Thursday A: Advanced model features

Note that tutorial “Data assimilation in 4D” is a prerequisite for this tutorial. You can obtain the solutions from these eariler tutorials by issueing:


In this tutorial we will explore some of the more advanced features of the assimilation runs as it relates to the model interface, these include:

  • Running with a pseudo model.

  • Running with lower resolution increments.

  • Running with dynamically generated B matrix models.

Step 1: Revive your environment

Before anything can be run we need to revive the parts of the environment that are not preserved when the instance is stopped and restarted.

Begin by entering the container again:

cd ~/
singularity shell -e jedi-gnu-openmpi-dev_latest.sif

Your prompt should now look something like:


Once in the container be sure also to remove limits the stack memory to prevent spurious failures:

ulimit -s unlimited
ulimit -v unlimited

If you didn’t already do this, you need to install the FV3-JEDI-TOOLS package to provide the diagnostics:

cd ~/jedi
git clone
cd fv3-jedi-tools
/usr/local/miniconda3/bin/pip install --user -e .

Even if FV3-JEDI-TOOLS was installed previously the path still needs to be set in each session:

export PATH=$HOME/.local/bin:$PATH

Set the path to the JEDI build directory


Step 2: Using a pseudo model and variables changes

So far we have been running 3DEVar-FGAT and 4DVar with the dynamical core model, which is a simplified version of the forecast model that does not have any physics. FV3-JEDI supports running with the full versions of GFS and GEOS but running those models is too expensive for a tutorial. When developing a new model interface for JEDI running with the full forecast model may not always be immediately available. There are often complexities with build systems and interfacing, especially if the models are not developed with being driven by the data assimilation in the scope of the design.

Alternatively its possible to use the so-called pseudo model, which just involves reading states from disk instead of running the forecast model. This separate executable mode would be more expensive but is useful for getting things running during development. OOPS provides an explicit “HofXNoModel.h” application, where a list of states is read in instead of reading the model for the \(h(x)\) calculation. Examples of this application are provided in the Ctests of the various models.

FV3-JEDI provides a pseudo model that can be used with the variational application. In this first part of the tutoriual we will learn how to run the 4DVar application with the Pseudo model. Begin by copying the 4DVar configuration from the earlier tutorial:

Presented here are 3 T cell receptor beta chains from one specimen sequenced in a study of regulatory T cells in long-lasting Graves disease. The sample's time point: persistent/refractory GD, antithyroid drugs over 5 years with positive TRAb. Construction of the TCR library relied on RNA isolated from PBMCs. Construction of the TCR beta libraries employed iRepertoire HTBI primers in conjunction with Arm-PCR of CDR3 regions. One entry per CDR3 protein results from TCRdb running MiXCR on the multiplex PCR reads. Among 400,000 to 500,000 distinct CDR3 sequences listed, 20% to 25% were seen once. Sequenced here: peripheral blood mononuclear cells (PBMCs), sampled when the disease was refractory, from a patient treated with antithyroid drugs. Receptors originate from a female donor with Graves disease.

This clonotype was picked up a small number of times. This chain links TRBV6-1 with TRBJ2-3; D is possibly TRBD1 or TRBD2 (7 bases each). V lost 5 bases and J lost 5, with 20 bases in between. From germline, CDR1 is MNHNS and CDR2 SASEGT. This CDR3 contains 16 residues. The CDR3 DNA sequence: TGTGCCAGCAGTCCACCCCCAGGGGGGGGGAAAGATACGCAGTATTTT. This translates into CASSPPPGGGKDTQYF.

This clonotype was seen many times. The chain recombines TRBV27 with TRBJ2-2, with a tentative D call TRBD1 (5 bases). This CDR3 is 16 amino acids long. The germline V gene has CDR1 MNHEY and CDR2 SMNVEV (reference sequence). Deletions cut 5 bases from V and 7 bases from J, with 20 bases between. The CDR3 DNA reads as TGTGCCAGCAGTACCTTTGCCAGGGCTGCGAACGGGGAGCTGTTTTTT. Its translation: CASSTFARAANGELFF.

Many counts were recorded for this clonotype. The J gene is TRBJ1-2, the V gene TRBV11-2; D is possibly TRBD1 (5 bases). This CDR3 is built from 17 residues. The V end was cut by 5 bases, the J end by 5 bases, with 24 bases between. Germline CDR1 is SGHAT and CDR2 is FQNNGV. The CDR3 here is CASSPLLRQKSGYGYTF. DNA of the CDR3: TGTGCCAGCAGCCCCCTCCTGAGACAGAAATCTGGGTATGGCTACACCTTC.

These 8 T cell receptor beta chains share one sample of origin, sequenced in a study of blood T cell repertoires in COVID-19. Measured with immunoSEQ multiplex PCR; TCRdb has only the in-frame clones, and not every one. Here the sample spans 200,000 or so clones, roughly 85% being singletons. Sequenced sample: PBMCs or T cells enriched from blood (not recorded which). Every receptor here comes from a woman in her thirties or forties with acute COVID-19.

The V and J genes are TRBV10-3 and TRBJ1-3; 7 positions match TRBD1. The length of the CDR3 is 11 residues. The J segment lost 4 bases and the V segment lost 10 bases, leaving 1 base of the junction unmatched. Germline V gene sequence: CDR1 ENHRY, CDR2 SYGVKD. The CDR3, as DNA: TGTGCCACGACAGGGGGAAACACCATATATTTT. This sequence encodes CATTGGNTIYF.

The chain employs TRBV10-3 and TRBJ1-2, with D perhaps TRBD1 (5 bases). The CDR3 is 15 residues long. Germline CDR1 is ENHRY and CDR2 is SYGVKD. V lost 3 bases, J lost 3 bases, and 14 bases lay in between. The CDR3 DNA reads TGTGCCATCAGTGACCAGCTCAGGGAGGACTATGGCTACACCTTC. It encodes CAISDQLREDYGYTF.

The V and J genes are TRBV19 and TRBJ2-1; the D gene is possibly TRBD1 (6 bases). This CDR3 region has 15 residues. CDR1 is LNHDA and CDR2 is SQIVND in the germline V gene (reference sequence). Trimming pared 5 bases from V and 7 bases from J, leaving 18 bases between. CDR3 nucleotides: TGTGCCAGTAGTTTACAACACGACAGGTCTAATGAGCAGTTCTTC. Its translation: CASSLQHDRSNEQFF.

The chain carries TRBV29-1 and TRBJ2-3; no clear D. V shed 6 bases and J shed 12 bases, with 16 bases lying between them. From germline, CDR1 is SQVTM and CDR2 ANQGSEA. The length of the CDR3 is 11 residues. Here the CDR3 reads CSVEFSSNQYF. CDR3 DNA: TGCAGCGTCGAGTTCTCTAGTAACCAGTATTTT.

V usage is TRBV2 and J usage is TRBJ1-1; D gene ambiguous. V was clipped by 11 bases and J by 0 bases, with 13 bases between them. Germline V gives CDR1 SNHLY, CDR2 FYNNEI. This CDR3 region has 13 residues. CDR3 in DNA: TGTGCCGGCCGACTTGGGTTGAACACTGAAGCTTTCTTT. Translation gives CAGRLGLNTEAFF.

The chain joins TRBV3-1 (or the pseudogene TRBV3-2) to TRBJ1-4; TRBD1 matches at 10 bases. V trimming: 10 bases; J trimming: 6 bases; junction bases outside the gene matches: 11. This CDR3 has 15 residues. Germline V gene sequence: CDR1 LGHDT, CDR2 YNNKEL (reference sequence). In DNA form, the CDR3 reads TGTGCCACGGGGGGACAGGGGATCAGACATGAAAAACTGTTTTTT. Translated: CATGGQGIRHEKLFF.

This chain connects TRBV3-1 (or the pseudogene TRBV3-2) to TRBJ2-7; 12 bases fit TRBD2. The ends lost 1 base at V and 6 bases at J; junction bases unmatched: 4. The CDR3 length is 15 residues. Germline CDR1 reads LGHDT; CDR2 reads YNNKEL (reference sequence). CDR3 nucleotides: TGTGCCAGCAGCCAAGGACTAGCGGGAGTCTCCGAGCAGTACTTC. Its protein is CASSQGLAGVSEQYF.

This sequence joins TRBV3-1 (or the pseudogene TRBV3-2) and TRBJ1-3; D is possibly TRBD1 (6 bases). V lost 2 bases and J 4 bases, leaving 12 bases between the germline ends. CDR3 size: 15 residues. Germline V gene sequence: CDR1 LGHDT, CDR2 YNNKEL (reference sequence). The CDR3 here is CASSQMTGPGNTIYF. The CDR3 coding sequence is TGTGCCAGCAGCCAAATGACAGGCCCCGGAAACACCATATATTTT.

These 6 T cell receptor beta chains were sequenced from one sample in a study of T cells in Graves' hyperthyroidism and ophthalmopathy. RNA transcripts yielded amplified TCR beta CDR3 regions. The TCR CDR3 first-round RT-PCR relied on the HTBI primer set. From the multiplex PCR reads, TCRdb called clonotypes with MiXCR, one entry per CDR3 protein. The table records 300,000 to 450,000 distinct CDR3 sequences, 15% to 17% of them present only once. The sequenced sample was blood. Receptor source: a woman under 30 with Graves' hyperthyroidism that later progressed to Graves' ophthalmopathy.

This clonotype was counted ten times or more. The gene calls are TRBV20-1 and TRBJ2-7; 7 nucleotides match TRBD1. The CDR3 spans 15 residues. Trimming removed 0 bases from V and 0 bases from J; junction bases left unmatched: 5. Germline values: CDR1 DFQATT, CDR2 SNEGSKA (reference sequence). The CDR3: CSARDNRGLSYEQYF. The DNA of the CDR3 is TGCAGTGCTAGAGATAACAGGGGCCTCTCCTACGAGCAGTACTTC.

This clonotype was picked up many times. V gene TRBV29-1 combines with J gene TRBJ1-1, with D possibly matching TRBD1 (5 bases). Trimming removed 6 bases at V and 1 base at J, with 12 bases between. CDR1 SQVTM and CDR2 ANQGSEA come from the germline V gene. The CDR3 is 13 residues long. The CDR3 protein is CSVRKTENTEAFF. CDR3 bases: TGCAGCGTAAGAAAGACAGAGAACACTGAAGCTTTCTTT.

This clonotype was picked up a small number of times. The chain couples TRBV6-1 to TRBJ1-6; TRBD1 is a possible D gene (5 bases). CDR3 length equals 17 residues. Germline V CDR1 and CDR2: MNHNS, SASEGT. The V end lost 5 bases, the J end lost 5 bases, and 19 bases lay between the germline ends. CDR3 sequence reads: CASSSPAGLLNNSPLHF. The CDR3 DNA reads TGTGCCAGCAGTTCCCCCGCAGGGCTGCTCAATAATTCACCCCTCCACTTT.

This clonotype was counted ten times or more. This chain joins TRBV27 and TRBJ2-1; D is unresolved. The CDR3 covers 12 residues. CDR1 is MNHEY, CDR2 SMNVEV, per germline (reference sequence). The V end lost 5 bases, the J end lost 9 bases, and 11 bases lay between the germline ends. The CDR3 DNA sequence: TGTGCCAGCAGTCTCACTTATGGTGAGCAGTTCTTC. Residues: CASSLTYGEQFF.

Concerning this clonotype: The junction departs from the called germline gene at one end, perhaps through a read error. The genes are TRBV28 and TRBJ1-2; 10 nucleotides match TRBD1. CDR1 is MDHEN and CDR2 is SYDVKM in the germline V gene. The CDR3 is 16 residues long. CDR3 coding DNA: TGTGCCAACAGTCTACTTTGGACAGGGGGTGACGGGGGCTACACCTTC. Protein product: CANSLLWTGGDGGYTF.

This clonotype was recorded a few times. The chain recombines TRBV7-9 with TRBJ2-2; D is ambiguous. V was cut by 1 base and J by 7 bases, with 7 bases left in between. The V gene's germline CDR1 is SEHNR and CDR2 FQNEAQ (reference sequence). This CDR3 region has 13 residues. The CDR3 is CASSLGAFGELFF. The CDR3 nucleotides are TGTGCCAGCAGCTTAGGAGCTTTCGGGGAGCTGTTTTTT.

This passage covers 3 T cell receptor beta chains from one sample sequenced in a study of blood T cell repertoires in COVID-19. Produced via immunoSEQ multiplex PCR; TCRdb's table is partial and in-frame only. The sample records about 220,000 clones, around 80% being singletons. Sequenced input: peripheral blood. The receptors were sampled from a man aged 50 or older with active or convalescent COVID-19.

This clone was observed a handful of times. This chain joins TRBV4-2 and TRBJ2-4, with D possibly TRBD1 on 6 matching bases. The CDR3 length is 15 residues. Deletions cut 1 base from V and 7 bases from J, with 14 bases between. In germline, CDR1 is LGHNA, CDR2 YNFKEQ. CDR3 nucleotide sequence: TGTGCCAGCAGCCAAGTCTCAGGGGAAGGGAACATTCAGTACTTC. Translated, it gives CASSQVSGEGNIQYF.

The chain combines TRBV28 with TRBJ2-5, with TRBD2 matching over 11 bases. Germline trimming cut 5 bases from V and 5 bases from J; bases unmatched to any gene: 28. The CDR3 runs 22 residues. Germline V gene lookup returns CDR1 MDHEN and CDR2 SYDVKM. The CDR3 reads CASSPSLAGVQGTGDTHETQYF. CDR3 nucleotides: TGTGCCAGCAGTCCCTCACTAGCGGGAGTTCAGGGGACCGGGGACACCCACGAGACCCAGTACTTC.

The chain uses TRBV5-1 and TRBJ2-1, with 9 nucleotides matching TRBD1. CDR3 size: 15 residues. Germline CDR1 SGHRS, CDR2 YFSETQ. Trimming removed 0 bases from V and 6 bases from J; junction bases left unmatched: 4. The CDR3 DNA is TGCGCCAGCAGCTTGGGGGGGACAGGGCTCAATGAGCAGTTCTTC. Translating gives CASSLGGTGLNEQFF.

cd ~/jedi/tutorials/20201001_0000z
cp Config/4dvar.yaml Config/4dvar_pseudo.yaml

Note that if you added multiple outer loops to your 4DVar in the last practical you should revert to using a single outer loop. With the pseudo model it is not possible to run the forecast for the second outer loop in the same executable.

For the previous 4DVar run the forecast model part of the configuration looked like:

  name: FV3LM
  nml_file: Data/fv3files/input_geos_c24.nml
  trc_file: Data/fv3files/field_table
  nml_file_pert: Data/fv3files/inputpert_4dvar.nml
  lm_do_dyn: 1
  lm_do_trb: 0
  lm_do_mst: 0
  tstep: PT1H
  model variables: [u,v,ua,va,t,delp,q,qi,ql,o3ppmv,phis,frocean,frlake,

To run with the Pseudo model change this to:

  name: PSEUDO
  pseudo_type: geos
  datapath: Data/bkg
  filename_bkgd: geos.bkg.%yyyy%mm%dd_%hh%MM%ssz.nc4
  filename_crtm: geos.crtmsrf.c24.nc4
  run stage check: 1
  tstep: PT1H
  model variables: [u,v,ua,va,t,delp,q,qi,ql,o3ppmv,phis,


Recall from the previous tutorials that when editing Yaml files the indent level is important. Use two spaces to indent directives that live within a particular section. Do not use tabs.

Note that the name of the model is now ‘PSEUDO’, telling the system to instantiate the pseudo model object instead of the the FV3LM model. The only information the Pseudo model really needs is the path to some files to read. It interprets the date time templates and reads the appropriate file for that time step. In the directory Data/bkg you can see that files are available hourly, so the time step is tstep: PT1H. Note that the list of variables has increased. Now that we have the full forecast model (through files) we have some additional potential variables for the trajectory of the tangent linear and adjoint version of the model.

As it stands these additional variables would also need to be added to the background configuration so that when the background is passed to the model it would have the correct variables. But this could lead to potential inefficiencies or complexities. For example if the model needs variables not available from the background directly. Instead we can use a variable change between the background and the model. FV3-JEDI and other models employ variable changes extensively to move between different parts of the cost function, where different variables are required. The below code shows how to add the variable change between the background and model. The other parts of the configuration are included to show the indent level required for the variable change.